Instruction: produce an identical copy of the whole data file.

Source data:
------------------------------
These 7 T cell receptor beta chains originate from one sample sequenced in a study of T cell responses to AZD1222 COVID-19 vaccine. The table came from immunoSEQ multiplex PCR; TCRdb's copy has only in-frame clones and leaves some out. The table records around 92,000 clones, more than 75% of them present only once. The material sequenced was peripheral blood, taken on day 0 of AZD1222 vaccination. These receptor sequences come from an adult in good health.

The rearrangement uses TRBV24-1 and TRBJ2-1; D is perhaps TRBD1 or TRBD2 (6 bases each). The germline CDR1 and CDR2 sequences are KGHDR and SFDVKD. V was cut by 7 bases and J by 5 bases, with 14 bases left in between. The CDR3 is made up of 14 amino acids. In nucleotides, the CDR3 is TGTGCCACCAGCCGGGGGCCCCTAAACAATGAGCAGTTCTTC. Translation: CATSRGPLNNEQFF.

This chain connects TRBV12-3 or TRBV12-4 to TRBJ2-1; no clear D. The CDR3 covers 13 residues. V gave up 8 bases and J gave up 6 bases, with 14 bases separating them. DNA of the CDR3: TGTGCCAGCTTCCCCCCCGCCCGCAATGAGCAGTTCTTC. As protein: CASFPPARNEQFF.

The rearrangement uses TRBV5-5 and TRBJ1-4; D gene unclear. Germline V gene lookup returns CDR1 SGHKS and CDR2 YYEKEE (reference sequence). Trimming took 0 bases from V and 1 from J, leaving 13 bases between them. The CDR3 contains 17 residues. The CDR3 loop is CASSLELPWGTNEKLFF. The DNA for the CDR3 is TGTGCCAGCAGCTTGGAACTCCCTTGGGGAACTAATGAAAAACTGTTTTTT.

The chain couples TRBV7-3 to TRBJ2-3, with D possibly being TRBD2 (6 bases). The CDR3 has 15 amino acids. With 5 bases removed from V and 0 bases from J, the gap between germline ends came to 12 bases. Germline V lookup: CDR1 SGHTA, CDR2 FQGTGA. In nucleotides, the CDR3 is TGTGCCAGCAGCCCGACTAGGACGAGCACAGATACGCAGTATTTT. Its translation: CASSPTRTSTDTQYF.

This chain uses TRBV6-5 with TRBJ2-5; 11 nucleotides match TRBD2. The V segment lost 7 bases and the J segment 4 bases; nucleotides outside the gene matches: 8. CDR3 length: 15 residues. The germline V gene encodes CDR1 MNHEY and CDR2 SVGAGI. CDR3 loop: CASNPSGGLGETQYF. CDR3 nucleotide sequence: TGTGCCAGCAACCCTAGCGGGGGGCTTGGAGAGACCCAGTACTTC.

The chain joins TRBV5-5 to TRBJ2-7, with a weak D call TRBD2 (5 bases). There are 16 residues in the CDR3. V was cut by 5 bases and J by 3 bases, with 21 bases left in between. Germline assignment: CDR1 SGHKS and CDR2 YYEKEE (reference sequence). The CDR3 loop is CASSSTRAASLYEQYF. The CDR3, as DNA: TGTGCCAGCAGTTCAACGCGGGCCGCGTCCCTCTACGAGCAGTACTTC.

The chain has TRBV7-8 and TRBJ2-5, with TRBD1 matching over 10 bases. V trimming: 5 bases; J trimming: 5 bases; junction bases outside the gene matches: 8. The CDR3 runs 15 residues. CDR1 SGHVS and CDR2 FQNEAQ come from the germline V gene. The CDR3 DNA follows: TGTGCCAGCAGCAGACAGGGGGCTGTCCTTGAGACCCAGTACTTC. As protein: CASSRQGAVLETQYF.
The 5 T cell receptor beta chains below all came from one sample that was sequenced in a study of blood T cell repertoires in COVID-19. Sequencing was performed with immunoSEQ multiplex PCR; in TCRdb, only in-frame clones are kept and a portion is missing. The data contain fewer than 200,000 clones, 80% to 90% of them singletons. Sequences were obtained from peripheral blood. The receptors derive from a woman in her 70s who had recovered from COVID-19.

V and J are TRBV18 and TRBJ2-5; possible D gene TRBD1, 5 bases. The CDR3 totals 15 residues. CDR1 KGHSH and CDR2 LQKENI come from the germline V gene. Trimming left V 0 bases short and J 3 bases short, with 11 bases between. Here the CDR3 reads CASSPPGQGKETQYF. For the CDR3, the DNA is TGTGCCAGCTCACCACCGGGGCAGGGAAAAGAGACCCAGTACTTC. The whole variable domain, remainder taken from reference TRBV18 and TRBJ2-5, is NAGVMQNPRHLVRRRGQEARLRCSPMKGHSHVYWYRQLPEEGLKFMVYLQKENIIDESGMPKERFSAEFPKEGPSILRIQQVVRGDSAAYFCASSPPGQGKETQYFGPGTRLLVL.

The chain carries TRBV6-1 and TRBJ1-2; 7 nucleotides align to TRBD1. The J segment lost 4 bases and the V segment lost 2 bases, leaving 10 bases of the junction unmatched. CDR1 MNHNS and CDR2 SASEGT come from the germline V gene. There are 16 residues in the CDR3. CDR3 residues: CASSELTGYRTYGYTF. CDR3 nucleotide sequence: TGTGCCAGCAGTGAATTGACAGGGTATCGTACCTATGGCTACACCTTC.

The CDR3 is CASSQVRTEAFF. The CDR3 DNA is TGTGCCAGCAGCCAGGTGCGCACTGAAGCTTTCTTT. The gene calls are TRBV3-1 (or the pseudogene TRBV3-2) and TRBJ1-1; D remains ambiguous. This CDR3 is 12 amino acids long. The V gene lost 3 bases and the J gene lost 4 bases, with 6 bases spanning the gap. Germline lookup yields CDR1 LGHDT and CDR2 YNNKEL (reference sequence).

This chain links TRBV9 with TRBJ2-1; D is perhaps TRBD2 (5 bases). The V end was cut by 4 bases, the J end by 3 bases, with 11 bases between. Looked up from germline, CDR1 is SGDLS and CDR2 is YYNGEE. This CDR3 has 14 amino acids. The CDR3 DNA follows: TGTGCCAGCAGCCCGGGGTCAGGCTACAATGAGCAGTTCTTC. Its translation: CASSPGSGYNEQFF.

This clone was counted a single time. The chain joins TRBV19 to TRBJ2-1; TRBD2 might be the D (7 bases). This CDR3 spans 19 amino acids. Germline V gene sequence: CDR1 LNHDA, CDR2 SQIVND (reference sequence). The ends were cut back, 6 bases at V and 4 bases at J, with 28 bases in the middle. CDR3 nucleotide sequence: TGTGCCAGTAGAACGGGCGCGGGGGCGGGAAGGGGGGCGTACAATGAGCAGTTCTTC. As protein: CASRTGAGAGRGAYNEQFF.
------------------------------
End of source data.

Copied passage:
These 7 T cell receptor beta chains originate from one sample sequenced in a study of T cell responses to AZD1222 COVID-19 vaccine. The table came from immunoSEQ multiplex PCR; TCRdb's copy has only in-frame clones and leaves some out. The table records around 92,000 clones, more than 75% of them present only once. The material sequenced was peripheral blood, taken on day 0 of AZD1222 vaccination. These receptor sequences come from an adult in good health.

The rearrangement uses TRBV24-1 and TRBJ2-1; D is perhaps TRBD1 or TRBD2 (6 bases each). The germline CDR1 and CDR2 sequences are KGHDR and SFDVKD. V was cut by 7 bases and J by 5 bases, with 14 bases left in between. The CDR3 is made up of 14 amino acids. In nucleotides, the CDR3 is TGTGCCACCAGCCGGGGGCCCCTAAACAATGAGCAGTTCTTC. Translation: CATSRGPLNNEQFF.

This chain connects TRBV12-3 or TRBV12-4 to TRBJ2-1; no clear D. The CDR3 covers 13 residues. V gave up 8 bases and J gave up 6 bases, with 14 bases separating them. DNA of the CDR3: TGTGCCAGCTTCCCCCCCGCCCGCAATGAGCAGTTCTTC. As protein: CASFPPARNEQFF.

The rearrangement uses TRBV5-5 and TRBJ1-4; D gene unclear. Germline V gene lookup returns CDR1 SGHKS and CDR2 YYEKEE (reference sequence). Trimming took 0 bases from V and 1 from J, leaving 13 bases between them. The CDR3 contains 17 residues. The CDR3 loop is CASSLELPWGTNEKLFF. The DNA for the CDR3 is TGTGCCAGCAGCTTGGAACTCCCTTGGGGAACTAATGAAAAACTGTTTTTT.

The chain couples TRBV7-3 to TRBJ2-3, with D possibly being TRBD2 (6 bases). The CDR3 has 15 amino acids. With 5 bases removed from V and 0 bases from J, the gap between germline ends came to 12 bases. Germline V lookup: CDR1 SGHTA, CDR2 FQGTGA. In nucleotides, the CDR3 is TGTGCCAGCAGCCCGACTAGGACGAGCACAGATACGCAGTATTTT. Its translation: CASSPTRTSTDTQYF.

This chain uses TRBV6-5 with TRBJ2-5; 11 nucleotides match TRBD2. The V segment lost 7 bases and the J segment 4 bases; nucleotides outside the gene matches: 8. CDR3 length: 15 residues. The germline V gene encodes CDR1 MNHEY and CDR2 SVGAGI. CDR3 loop: CASNPSGGLGETQYF. CDR3 nucleotide sequence: TGTGCCAGCAACCCTAGCGGGGGGCTTGGAGAGACCCAGTACTTC.

The chain joins TRBV5-5 to TRBJ2-7, with a weak D call TRBD2 (5 bases). There are 16 residues in the CDR3. V was cut by 5 bases and J by 3 bases, with 21 bases left in between. Germline assignment: CDR1 SGHKS and CDR2 YYEKEE (reference sequence). The CDR3 loop is CASSSTRAASLYEQYF. The CDR3, as DNA: TGTGCCAGCAGTTCAACGCGGGCCGCGTCCCTCTACGAGCAGTACTTC.

The chain has TRBV7-8 and TRBJ2-5, with TRBD1 matching over 10 bases. V trimming: 5 bases; J trimming: 5 bases; junction bases outside the gene matches: 8. The CDR3 runs 15 residues. CDR1 SGHVS and CDR2 FQNEAQ come from the germline V gene. The CDR3 DNA follows: TGTGCCAGCAGCAGACAGGGGGCTGTCCTTGAGACCCAGTACTTC. As protein: CASSRQGAVLETQYF.
The 5 T cell receptor beta chains below all came from one sample that was sequenced in a study of blood T cell repertoires in COVID-19. Sequencing was performed with immunoSEQ multiplex PCR; in TCRdb, only in-frame clones are kept and a portion is missing. The data contain fewer than 200,000 clones, 80% to 90% of them singletons. Sequences were obtained from peripheral blood. The receptors derive from a woman in her 70s who had recovered from COVID-19.

V and J are TRBV18 and TRBJ2-5; possible D gene TRBD1, 5 bases. The CDR3 totals 15 residues. CDR1 KGHSH and CDR2 LQKENI come from the germline V gene. Trimming left V 0 bases short and J 3 bases short, with 11 bases between. Here the CDR3 reads CASSPPGQGKETQYF. For the CDR3, the DNA is TGTGCCAGCTCACCACCGGGGCAGGGAAAAGAGACCCAGTACTTC. The whole variable domain, remainder taken from reference TRBV18 and TRBJ2-5, is NAGVMQNPRHLVRRRGQEARLRCSPMKGHSHVYWYRQLPEEGLKFMVYLQKENIIDESGMPKERFSAEFPKEGPSILRIQQVVRGDSAAYFCASSPPGQGKETQYFGPGTRLLVL.

The chain carries TRBV6-1 and TRBJ1-2; 7 nucleotides align to TRBD1. The J segment lost 4 bases and the V segment lost 2 bases, leaving 10 bases of the junction unmatched. CDR1 MNHNS and CDR2 SASEGT come from the germline V gene. There are 16 residues in the CDR3. CDR3 residues: CASSELTGYRTYGYTF. CDR3 nucleotide sequence: TGTGCCAGCAGTGAATTGACAGGGTATCGTACCTATGGCTACACCTTC.

The CDR3 is CASSQVRTEAFF. The CDR3 DNA is TGTGCCAGCAGCCAGGTGCGCACTGAAGCTTTCTTT. The gene calls are TRBV3-1 (or the pseudogene TRBV3-2) and TRBJ1-1; D remains ambiguous. This CDR3 is 12 amino acids long. The V gene lost 3 bases and the J gene lost 4 bases, with 6 bases spanning the gap. Germline lookup yields CDR1 LGHDT and CDR2 YNNKEL (reference sequence).

This chain links TRBV9 with TRBJ2-1; D is perhaps TRBD2 (5 bases). The V end was cut by 4 bases, the J end by 3 bases, with 11 bases between. Looked up from germline, CDR1 is SGDLS and CDR2 is YYNGEE. This CDR3 has 14 amino acids. The CDR3 DNA follows: TGTGCCAGCAGCCCGGGGTCAGGCTACAATGAGCAGTTCTTC. Its translation: CASSPGSGYNEQFF.

This clone was counted a single time. The chain joins TRBV19 to TRBJ2-1; TRBD2 might be the D (7 bases). This CDR3 spans 19 amino acids. Germline V gene sequence: CDR1 LNHDA, CDR2 SQIVND (reference sequence). The ends were cut back, 6 bases at V and 4 bases at J, with 28 bases in the middle. CDR3 nucleotide sequence: TGTGCCAGTAGAACGGGCGCGGGGGCGGGAAGGGGGGCGTACAATGAGCAGTTCTTC. As protein: CASRTGAGAGRGAYNEQFF.